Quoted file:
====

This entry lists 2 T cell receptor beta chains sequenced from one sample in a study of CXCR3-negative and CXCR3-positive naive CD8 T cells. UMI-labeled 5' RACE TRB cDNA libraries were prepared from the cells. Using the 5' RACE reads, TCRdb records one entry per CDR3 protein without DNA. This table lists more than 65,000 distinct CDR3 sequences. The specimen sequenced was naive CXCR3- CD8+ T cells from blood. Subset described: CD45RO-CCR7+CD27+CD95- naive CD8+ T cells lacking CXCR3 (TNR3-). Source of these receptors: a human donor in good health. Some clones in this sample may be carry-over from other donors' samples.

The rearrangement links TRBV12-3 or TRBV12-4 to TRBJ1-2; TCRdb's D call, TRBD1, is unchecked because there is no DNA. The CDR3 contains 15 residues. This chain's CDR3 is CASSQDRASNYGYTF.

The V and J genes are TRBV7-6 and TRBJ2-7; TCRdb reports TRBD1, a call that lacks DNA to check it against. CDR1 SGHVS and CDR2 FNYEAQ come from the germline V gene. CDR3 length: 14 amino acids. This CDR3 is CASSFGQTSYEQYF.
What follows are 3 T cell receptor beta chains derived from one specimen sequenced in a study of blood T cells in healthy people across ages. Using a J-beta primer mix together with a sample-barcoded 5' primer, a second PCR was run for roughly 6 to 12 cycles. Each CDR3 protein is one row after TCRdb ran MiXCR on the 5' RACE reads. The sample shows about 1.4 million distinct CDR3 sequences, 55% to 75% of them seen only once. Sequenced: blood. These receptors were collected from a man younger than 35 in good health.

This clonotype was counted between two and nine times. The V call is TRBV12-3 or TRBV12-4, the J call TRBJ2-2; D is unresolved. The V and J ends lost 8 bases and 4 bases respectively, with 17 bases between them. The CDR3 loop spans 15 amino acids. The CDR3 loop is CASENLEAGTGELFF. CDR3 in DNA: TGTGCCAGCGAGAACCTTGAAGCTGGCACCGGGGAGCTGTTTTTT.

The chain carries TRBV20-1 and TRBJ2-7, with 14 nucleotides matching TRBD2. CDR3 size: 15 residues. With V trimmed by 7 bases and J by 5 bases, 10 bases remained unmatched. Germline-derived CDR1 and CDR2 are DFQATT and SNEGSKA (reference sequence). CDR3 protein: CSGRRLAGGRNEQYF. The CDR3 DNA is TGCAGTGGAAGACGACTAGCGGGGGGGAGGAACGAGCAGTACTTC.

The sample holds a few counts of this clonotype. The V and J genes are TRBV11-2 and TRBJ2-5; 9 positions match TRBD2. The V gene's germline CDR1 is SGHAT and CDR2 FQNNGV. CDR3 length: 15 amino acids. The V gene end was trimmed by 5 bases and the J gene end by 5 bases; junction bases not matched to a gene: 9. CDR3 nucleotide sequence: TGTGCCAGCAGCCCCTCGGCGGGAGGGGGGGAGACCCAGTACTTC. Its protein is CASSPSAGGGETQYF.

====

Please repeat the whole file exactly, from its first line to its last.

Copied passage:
This entry lists 2 T cell receptor beta chains sequenced from one sample in a study of CXCR3-negative and CXCR3-positive naive CD8 T cells. UMI-labeled 5' RACE TRB cDNA libraries were prepared from the cells. Using the 5' RACE reads, TCRdb records one entry per CDR3 protein without DNA. This table lists more than 65,000 distinct CDR3 sequences. The specimen sequenced was naive CXCR3- CD8+ T cells from blood. Subset described: CD45RO-CCR7+CD27+CD95- naive CD8+ T cells lacking CXCR3 (TNR3-). Source of these receptors: a human donor in good health. Some clones in this sample may be carry-over from other donors' samples.

The rearrangement links TRBV12-3 or TRBV12-4 to TRBJ1-2; TCRdb's D call, TRBD1, is unchecked because there is no DNA. The CDR3 contains 15 residues. This chain's CDR3 is CASSQDRASNYGYTF.

The V and J genes are TRBV7-6 and TRBJ2-7; TCRdb reports TRBD1, a call that lacks DNA to check it against. CDR1 SGHVS and CDR2 FNYEAQ come from the germline V gene. CDR3 length: 14 amino acids. This CDR3 is CASSFGQTSYEQYF.
What follows are 3 T cell receptor beta chains derived from one specimen sequenced in a study of blood T cells in healthy people across ages. Using a J-beta primer mix together with a sample-barcoded 5' primer, a second PCR was run for roughly 6 to 12 cycles. Each CDR3 protein is one row after TCRdb ran MiXCR on the 5' RACE reads. The sample shows about 1.4 million distinct CDR3 sequences, 55% to 75% of them seen only once. Sequenced: blood. These receptors were collected from a man younger than 35 in good health.

This clonotype was counted between two and nine times. The V call is TRBV12-3 or TRBV12-4, the J call TRBJ2-2; D is unresolved. The V and J ends lost 8 bases and 4 bases respectively, with 17 bases between them. The CDR3 loop spans 15 amino acids. The CDR3 loop is CASENLEAGTGELFF. CDR3 in DNA: TGTGCCAGCGAGAACCTTGAAGCTGGCACCGGGGAGCTGTTTTTT.

The chain carries TRBV20-1 and TRBJ2-7, with 14 nucleotides matching TRBD2. CDR3 size: 15 residues. With V trimmed by 7 bases and J by 5 bases, 10 bases remained unmatched. Germline-derived CDR1 and CDR2 are DFQATT and SNEGSKA (reference sequence). CDR3 protein: CSGRRLAGGRNEQYF. The CDR3 DNA is TGCAGTGGAAGACGACTAGCGGGGGGGAGGAACGAGCAGTACTTC.

The sample holds a few counts of this clonotype. The V and J genes are TRBV11-2 and TRBJ2-5; 9 positions match TRBD2. The V gene's germline CDR1 is SGHAT and CDR2 FQNNGV. CDR3 length: 15 amino acids. The V gene end was trimmed by 5 bases and the J gene end by 5 bases; junction bases not matched to a gene: 9. CDR3 nucleotide sequence: TGTGCCAGCAGCCCCTCGGCGGGAGGGGGGGAGACCCAGTACTTC. Its protein is CASSPSAGGGETQYF.